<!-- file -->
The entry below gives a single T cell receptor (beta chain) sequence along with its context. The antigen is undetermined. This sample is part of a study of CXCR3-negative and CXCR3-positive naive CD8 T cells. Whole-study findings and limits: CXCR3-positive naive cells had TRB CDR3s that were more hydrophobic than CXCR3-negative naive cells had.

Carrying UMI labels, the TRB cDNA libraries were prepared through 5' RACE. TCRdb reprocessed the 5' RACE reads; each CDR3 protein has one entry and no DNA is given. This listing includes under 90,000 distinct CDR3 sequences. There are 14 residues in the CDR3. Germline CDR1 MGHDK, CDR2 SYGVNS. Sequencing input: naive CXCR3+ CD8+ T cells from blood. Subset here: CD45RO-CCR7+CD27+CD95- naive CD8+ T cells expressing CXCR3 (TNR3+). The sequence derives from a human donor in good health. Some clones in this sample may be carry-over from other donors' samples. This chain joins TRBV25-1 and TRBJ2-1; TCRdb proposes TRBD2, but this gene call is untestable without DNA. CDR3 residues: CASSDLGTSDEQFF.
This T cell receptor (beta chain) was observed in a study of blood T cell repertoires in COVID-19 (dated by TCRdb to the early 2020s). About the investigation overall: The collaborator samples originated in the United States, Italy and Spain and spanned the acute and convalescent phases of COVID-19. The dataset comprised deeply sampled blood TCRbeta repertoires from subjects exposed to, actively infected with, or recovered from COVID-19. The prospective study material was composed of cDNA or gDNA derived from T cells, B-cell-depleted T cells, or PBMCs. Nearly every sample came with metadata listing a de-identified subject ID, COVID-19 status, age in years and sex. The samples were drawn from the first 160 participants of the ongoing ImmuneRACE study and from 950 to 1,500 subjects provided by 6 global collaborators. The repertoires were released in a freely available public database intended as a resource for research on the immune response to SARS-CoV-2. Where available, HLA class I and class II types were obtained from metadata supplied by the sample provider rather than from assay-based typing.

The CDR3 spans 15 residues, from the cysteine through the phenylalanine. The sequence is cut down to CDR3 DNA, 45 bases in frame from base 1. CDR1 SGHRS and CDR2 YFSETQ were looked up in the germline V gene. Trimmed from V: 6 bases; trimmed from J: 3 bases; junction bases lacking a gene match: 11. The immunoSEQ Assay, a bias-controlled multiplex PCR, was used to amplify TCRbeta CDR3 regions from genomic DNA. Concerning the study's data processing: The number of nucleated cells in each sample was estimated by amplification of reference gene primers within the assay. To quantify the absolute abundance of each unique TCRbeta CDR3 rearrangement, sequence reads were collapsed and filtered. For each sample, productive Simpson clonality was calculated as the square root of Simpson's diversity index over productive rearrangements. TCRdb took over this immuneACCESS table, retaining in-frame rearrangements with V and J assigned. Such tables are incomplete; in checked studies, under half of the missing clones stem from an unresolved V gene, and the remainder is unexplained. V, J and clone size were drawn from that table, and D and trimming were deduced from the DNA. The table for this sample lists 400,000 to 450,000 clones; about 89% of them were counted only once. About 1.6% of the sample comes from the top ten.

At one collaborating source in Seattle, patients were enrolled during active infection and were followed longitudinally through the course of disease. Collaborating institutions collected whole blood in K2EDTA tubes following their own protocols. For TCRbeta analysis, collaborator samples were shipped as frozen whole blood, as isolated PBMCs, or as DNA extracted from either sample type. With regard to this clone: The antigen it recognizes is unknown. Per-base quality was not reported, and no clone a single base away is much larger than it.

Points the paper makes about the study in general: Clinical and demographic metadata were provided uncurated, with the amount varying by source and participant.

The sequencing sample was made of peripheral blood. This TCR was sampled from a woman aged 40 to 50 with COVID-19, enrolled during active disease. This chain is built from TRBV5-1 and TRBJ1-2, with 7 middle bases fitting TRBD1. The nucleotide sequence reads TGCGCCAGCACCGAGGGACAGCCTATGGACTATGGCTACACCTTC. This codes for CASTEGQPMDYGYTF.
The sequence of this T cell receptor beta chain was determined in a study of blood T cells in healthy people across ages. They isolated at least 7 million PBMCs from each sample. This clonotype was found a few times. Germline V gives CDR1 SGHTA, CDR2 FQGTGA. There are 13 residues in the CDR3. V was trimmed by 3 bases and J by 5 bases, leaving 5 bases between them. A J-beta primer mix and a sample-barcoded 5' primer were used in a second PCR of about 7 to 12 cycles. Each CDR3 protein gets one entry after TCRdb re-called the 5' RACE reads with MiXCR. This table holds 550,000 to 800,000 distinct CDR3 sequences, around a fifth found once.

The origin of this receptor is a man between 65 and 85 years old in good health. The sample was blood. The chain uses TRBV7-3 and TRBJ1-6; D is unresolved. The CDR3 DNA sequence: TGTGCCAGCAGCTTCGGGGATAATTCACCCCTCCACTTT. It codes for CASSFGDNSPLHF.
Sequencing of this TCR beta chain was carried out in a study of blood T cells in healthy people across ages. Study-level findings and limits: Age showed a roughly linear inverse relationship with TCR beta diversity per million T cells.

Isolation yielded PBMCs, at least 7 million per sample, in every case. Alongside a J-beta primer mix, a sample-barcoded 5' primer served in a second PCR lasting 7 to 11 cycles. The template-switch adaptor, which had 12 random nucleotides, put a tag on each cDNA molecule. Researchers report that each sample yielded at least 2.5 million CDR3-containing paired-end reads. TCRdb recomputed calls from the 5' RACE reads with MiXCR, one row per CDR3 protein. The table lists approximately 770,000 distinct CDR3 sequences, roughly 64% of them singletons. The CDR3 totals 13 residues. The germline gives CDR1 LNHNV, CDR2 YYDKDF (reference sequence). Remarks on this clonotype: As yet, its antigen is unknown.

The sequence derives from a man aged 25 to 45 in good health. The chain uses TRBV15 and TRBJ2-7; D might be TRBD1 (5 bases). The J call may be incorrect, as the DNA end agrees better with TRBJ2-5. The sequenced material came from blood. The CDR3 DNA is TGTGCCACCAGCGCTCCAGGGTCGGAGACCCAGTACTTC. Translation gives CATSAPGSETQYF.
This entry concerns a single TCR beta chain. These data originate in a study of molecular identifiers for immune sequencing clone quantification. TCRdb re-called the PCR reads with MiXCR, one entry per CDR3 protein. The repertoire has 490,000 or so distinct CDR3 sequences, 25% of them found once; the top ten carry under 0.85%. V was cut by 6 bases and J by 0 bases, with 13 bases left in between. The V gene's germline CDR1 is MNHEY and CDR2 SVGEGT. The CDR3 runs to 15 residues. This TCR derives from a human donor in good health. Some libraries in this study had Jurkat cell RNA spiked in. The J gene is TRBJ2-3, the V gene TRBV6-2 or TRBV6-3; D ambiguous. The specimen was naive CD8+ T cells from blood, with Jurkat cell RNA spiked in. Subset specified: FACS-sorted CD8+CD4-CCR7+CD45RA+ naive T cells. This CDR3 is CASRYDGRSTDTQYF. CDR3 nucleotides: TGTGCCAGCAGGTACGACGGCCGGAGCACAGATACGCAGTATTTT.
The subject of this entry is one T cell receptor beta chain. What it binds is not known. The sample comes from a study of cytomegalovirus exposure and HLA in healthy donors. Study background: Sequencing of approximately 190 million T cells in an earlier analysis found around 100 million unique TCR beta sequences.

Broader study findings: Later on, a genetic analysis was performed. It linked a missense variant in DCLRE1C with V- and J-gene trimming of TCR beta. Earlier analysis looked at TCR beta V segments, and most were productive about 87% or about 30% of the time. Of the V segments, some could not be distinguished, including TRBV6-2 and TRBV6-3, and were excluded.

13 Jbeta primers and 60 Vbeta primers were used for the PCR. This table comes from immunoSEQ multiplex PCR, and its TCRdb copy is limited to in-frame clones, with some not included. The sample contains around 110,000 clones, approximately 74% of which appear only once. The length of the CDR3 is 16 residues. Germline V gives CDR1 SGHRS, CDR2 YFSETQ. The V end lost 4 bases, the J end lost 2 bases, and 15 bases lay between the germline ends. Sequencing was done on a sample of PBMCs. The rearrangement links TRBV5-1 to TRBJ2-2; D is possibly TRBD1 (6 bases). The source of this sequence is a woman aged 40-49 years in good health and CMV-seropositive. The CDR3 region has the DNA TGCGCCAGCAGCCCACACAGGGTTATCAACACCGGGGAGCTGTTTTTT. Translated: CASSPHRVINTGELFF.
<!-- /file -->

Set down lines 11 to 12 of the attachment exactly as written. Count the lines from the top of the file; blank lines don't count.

Isolation yielded PBMCs, at least 7 million per sample, in every case. Alongside a J-beta primer mix, a sample-barcoded 5' primer served in a second PCR lasting 7 to 11 cycles. The template-switch adaptor, which had 12 random nucleotides, put a tag on each cDNA molecule. Researchers report that each sample yielded at least 2.5 million CDR3-containing paired-end reads. TCRdb recomputed calls from the 5' RACE reads with MiXCR, one row per CDR3 protein. The table lists approximately 770,000 distinct CDR3 sequences, roughly 64% of them singletons. The CDR3 totals 13 residues. The germline gives CDR1 LNHNV, CDR2 YYDKDF (reference sequence). Remarks on this clonotype: As yet, its antigen is unknown.

The sequence derives from a man aged 25 to 45 in good health. The chain uses TRBV15 and TRBJ2-7; D might be TRBD1 (5 bases). The J call may be incorrect, as the DNA end agrees better with TRBJ2-5. The sequenced material came from blood. The CDR3 DNA is TGTGCCACCAGCGCTCCAGGGTCGGAGACCCAGTACTTC. Translation gives CATSAPGSETQYF.